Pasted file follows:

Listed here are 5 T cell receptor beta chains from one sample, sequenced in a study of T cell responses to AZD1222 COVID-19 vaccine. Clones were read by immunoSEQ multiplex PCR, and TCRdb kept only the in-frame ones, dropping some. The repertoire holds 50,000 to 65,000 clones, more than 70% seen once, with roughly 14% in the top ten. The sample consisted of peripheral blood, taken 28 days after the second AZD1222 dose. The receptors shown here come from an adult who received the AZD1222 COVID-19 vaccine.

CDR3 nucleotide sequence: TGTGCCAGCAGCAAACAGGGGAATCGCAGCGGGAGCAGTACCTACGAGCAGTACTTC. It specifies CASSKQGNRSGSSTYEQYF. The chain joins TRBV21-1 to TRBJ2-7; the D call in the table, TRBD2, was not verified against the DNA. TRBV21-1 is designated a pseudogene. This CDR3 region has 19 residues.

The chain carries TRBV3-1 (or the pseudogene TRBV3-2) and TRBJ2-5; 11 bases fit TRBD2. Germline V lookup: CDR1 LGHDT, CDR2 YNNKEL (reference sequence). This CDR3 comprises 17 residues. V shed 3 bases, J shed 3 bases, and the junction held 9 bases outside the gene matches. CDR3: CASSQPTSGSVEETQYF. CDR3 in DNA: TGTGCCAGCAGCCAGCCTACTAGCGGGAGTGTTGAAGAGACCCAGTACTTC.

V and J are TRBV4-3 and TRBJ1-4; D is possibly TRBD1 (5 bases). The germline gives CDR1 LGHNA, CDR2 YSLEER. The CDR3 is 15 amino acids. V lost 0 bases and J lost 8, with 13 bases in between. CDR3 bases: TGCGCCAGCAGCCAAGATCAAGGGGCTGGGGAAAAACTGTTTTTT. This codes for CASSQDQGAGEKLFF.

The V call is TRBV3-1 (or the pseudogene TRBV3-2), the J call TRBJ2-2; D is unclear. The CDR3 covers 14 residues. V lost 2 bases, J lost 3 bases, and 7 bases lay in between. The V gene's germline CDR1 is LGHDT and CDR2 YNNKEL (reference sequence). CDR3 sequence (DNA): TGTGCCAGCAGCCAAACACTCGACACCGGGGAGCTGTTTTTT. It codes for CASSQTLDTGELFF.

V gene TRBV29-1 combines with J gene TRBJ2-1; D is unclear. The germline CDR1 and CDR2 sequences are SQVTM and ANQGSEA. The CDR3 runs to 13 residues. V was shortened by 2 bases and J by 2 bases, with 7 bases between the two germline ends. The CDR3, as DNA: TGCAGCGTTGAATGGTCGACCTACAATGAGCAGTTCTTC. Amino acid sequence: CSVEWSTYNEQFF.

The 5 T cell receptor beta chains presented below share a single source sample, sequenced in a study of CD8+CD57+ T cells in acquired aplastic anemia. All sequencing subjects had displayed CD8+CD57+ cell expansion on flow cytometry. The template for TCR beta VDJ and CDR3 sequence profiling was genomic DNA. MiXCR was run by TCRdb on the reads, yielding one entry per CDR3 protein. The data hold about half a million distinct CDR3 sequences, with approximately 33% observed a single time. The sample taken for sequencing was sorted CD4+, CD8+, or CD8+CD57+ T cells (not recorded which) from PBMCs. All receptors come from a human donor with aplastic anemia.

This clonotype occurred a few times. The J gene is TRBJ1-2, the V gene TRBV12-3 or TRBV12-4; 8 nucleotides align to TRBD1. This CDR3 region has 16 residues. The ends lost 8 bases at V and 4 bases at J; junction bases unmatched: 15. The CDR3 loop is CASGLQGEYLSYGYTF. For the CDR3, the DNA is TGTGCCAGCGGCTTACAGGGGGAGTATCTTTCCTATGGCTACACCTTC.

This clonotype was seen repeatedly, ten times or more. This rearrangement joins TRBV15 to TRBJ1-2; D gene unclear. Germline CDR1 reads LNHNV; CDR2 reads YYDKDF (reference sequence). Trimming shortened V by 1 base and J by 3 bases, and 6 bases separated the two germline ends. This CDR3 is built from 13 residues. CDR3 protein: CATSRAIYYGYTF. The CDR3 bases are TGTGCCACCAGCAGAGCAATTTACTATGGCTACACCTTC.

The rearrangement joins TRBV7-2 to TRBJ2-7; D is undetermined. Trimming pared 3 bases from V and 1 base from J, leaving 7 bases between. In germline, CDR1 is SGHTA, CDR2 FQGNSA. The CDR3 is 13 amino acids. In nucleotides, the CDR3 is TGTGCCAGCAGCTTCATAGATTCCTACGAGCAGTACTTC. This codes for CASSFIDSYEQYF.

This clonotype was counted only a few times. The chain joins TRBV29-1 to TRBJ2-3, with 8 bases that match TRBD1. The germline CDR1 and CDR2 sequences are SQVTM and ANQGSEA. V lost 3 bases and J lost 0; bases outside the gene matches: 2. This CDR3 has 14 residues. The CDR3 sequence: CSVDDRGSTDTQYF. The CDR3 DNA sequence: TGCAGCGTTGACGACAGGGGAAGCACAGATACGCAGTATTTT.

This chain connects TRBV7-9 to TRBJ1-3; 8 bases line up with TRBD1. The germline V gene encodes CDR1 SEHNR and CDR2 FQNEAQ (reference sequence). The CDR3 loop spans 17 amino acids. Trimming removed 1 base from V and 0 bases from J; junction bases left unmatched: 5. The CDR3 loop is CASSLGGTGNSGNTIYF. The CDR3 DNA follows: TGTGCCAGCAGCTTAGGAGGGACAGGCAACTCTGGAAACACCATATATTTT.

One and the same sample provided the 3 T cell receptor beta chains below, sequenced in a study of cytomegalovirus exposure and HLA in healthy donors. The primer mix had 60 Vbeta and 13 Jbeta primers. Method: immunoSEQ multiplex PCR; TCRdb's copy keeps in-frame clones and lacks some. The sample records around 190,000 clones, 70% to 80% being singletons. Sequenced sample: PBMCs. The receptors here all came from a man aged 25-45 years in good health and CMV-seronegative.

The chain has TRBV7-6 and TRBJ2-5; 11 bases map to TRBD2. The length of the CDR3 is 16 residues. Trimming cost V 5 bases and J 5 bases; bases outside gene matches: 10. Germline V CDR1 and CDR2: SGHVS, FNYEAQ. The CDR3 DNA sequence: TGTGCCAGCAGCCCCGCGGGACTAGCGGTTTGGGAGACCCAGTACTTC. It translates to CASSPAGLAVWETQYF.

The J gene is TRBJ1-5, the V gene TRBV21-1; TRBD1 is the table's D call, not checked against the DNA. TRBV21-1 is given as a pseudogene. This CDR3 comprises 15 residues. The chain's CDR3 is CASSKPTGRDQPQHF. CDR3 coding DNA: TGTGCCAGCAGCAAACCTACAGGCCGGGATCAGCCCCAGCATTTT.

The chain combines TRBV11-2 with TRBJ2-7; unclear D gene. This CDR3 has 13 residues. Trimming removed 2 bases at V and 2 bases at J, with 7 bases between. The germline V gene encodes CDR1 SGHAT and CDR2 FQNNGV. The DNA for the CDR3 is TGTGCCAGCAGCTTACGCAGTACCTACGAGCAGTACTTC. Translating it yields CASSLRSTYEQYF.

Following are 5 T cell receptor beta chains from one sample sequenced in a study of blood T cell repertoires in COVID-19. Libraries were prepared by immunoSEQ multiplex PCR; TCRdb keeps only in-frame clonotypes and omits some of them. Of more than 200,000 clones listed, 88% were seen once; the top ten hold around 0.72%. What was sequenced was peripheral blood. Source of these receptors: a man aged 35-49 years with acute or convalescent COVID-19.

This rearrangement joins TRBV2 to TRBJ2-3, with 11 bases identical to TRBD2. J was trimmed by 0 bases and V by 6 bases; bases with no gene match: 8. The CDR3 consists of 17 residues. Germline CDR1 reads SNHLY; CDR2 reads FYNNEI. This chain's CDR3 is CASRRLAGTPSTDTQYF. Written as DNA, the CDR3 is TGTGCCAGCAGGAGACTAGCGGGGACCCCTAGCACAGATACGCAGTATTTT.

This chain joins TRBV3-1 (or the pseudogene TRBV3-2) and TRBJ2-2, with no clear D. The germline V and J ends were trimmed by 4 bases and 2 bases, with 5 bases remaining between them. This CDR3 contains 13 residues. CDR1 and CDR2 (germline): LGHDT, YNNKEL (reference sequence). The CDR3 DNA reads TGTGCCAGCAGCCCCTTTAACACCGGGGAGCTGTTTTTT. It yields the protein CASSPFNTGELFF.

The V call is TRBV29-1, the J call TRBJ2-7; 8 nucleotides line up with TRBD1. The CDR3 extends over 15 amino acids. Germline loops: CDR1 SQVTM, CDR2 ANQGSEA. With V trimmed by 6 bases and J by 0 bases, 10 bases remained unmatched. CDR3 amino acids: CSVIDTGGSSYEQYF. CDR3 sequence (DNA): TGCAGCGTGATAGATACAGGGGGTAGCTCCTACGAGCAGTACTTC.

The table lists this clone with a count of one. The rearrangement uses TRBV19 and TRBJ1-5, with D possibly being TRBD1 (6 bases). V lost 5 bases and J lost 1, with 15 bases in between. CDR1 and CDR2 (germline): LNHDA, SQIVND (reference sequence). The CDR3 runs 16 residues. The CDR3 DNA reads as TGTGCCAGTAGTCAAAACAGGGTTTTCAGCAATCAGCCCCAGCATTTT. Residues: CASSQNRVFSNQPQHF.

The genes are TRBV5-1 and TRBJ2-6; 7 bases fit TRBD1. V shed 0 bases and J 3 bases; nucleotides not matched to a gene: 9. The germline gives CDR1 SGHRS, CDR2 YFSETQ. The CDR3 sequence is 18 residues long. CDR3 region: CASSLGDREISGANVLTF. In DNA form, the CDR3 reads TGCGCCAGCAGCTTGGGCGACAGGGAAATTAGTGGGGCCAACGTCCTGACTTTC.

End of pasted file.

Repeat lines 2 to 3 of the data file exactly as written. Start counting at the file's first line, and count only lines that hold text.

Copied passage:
CDR3 nucleotide sequence: TGTGCCAGCAGCAAACAGGGGAATCGCAGCGGGAGCAGTACCTACGAGCAGTACTTC. It specifies CASSKQGNRSGSSTYEQYF. The chain joins TRBV21-1 to TRBJ2-7; the D call in the table, TRBD2, was not verified against the DNA. TRBV21-1 is designated a pseudogene. This CDR3 region has 19 residues.

The chain carries TRBV3-1 (or the pseudogene TRBV3-2) and TRBJ2-5; 11 bases fit TRBD2. Germline V lookup: CDR1 LGHDT, CDR2 YNNKEL (reference sequence). This CDR3 comprises 17 residues. V shed 3 bases, J shed 3 bases, and the junction held 9 bases outside the gene matches. CDR3: CASSQPTSGSVEETQYF. CDR3 in DNA: TGTGCCAGCAGCCAGCCTACTAGCGGGAGTGTTGAAGAGACCCAGTACTTC.